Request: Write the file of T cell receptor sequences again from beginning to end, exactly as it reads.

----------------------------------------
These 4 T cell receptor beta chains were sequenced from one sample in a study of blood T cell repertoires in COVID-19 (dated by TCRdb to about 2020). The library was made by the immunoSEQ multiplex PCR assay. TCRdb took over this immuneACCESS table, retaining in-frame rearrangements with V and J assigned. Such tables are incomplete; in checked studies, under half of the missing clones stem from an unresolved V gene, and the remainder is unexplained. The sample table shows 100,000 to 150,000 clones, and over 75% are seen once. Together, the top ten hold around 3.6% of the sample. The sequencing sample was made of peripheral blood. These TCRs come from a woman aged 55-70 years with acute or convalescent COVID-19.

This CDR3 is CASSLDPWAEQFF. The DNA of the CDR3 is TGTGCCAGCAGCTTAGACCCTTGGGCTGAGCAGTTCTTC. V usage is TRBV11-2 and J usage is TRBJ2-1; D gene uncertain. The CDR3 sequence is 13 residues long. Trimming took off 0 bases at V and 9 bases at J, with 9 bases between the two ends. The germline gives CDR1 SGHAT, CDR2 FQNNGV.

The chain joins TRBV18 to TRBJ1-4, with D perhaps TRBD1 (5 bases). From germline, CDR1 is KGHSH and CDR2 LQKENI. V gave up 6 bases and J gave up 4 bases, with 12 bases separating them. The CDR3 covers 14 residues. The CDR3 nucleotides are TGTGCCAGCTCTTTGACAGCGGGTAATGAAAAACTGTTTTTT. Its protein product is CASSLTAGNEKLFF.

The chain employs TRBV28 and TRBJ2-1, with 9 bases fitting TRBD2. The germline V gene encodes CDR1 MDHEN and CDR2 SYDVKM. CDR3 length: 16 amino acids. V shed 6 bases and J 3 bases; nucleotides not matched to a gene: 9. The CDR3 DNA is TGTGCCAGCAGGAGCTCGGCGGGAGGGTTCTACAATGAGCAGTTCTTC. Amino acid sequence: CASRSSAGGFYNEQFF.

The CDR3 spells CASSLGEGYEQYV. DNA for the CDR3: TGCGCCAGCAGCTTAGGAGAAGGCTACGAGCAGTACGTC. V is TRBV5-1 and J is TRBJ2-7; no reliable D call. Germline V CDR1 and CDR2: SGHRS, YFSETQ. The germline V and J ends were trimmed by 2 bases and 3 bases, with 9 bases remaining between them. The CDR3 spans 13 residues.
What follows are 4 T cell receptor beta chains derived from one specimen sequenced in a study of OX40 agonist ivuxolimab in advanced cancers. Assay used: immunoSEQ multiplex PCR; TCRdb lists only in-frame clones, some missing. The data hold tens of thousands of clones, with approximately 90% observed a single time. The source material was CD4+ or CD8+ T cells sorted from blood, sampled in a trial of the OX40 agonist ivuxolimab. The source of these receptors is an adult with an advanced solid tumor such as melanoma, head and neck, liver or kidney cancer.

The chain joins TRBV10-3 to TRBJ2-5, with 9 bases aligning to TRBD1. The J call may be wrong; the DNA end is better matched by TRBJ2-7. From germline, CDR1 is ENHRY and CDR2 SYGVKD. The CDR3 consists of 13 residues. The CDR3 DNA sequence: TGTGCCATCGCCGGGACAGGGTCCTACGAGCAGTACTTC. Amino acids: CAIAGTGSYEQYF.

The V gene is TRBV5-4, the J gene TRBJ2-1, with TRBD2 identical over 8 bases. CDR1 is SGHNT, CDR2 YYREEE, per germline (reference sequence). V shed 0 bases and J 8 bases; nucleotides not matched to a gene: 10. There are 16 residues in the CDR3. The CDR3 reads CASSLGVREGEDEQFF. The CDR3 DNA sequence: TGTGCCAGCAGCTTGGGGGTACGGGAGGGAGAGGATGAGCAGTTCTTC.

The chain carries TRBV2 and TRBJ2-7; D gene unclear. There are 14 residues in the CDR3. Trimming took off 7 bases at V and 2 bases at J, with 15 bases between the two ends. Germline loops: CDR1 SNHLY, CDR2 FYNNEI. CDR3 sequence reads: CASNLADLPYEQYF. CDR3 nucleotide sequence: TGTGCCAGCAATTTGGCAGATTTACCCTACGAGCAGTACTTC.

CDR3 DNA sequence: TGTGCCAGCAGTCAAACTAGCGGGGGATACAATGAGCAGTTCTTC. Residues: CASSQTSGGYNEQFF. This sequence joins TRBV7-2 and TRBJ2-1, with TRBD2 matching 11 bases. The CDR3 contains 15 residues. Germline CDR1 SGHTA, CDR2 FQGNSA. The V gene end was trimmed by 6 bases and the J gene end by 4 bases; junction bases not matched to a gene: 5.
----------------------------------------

These 4 T cell receptor beta chains were sequenced from one sample in a study of blood T cell repertoires in COVID-19 (dated by TCRdb to about 2020). The library was made by the immunoSEQ multiplex PCR assay. TCRdb took over this immuneACCESS table, retaining in-frame rearrangements with V and J assigned. Such tables are incomplete; in checked studies, under half of the missing clones stem from an unresolved V gene, and the remainder is unexplained. The sample table shows 100,000 to 150,000 clones, and over 75% are seen once. Together, the top ten hold around 3.6% of the sample. The sequencing sample was made of peripheral blood. These TCRs come from a woman aged 55-70 years with acute or convalescent COVID-19.

This CDR3 is CASSLDPWAEQFF. The DNA of the CDR3 is TGTGCCAGCAGCTTAGACCCTTGGGCTGAGCAGTTCTTC. V usage is TRBV11-2 and J usage is TRBJ2-1; D gene uncertain. The CDR3 sequence is 13 residues long. Trimming took off 0 bases at V and 9 bases at J, with 9 bases between the two ends. The germline gives CDR1 SGHAT, CDR2 FQNNGV.

The chain joins TRBV18 to TRBJ1-4, with D perhaps TRBD1 (5 bases). From germline, CDR1 is KGHSH and CDR2 LQKENI. V gave up 6 bases and J gave up 4 bases, with 12 bases separating them. The CDR3 covers 14 residues. The CDR3 nucleotides are TGTGCCAGCTCTTTGACAGCGGGTAATGAAAAACTGTTTTTT. Its protein product is CASSLTAGNEKLFF.

The chain employs TRBV28 and TRBJ2-1, with 9 bases fitting TRBD2. The germline V gene encodes CDR1 MDHEN and CDR2 SYDVKM. CDR3 length: 16 amino acids. V shed 6 bases and J 3 bases; nucleotides not matched to a gene: 9. The CDR3 DNA is TGTGCCAGCAGGAGCTCGGCGGGAGGGTTCTACAATGAGCAGTTCTTC. Amino acid sequence: CASRSSAGGFYNEQFF.

The CDR3 spells CASSLGEGYEQYV. DNA for the CDR3: TGCGCCAGCAGCTTAGGAGAAGGCTACGAGCAGTACGTC. V is TRBV5-1 and J is TRBJ2-7; no reliable D call. Germline V CDR1 and CDR2: SGHRS, YFSETQ. The germline V and J ends were trimmed by 2 bases and 3 bases, with 9 bases remaining between them. The CDR3 spans 13 residues.
What follows are 4 T cell receptor beta chains derived from one specimen sequenced in a study of OX40 agonist ivuxolimab in advanced cancers. Assay used: immunoSEQ multiplex PCR; TCRdb lists only in-frame clones, some missing. The data hold tens of thousands of clones, with approximately 90% observed a single time. The source material was CD4+ or CD8+ T cells sorted from blood, sampled in a trial of the OX40 agonist ivuxolimab. The source of these receptors is an adult with an advanced solid tumor such as melanoma, head and neck, liver or kidney cancer.

The chain joins TRBV10-3 to TRBJ2-5, with 9 bases aligning to TRBD1. The J call may be wrong; the DNA end is better matched by TRBJ2-7. From germline, CDR1 is ENHRY and CDR2 SYGVKD. The CDR3 consists of 13 residues. The CDR3 DNA sequence: TGTGCCATCGCCGGGACAGGGTCCTACGAGCAGTACTTC. Amino acids: CAIAGTGSYEQYF.

The V gene is TRBV5-4, the J gene TRBJ2-1, with TRBD2 identical over 8 bases. CDR1 is SGHNT, CDR2 YYREEE, per germline (reference sequence). V shed 0 bases and J 8 bases; nucleotides not matched to a gene: 10. There are 16 residues in the CDR3. The CDR3 reads CASSLGVREGEDEQFF. The CDR3 DNA sequence: TGTGCCAGCAGCTTGGGGGTACGGGAGGGAGAGGATGAGCAGTTCTTC.

The chain carries TRBV2 and TRBJ2-7; D gene unclear. There are 14 residues in the CDR3. Trimming took off 7 bases at V and 2 bases at J, with 15 bases between the two ends. Germline loops: CDR1 SNHLY, CDR2 FYNNEI. CDR3 sequence reads: CASNLADLPYEQYF. CDR3 nucleotide sequence: TGTGCCAGCAATTTGGCAGATTTACCCTACGAGCAGTACTTC.

CDR3 DNA sequence: TGTGCCAGCAGTCAAACTAGCGGGGGATACAATGAGCAGTTCTTC. Residues: CASSQTSGGYNEQFF. This sequence joins TRBV7-2 and TRBJ2-1, with TRBD2 matching 11 bases. The CDR3 contains 15 residues. Germline CDR1 SGHTA, CDR2 FQGNSA. The V gene end was trimmed by 6 bases and the J gene end by 4 bases; junction bases not matched to a gene: 5.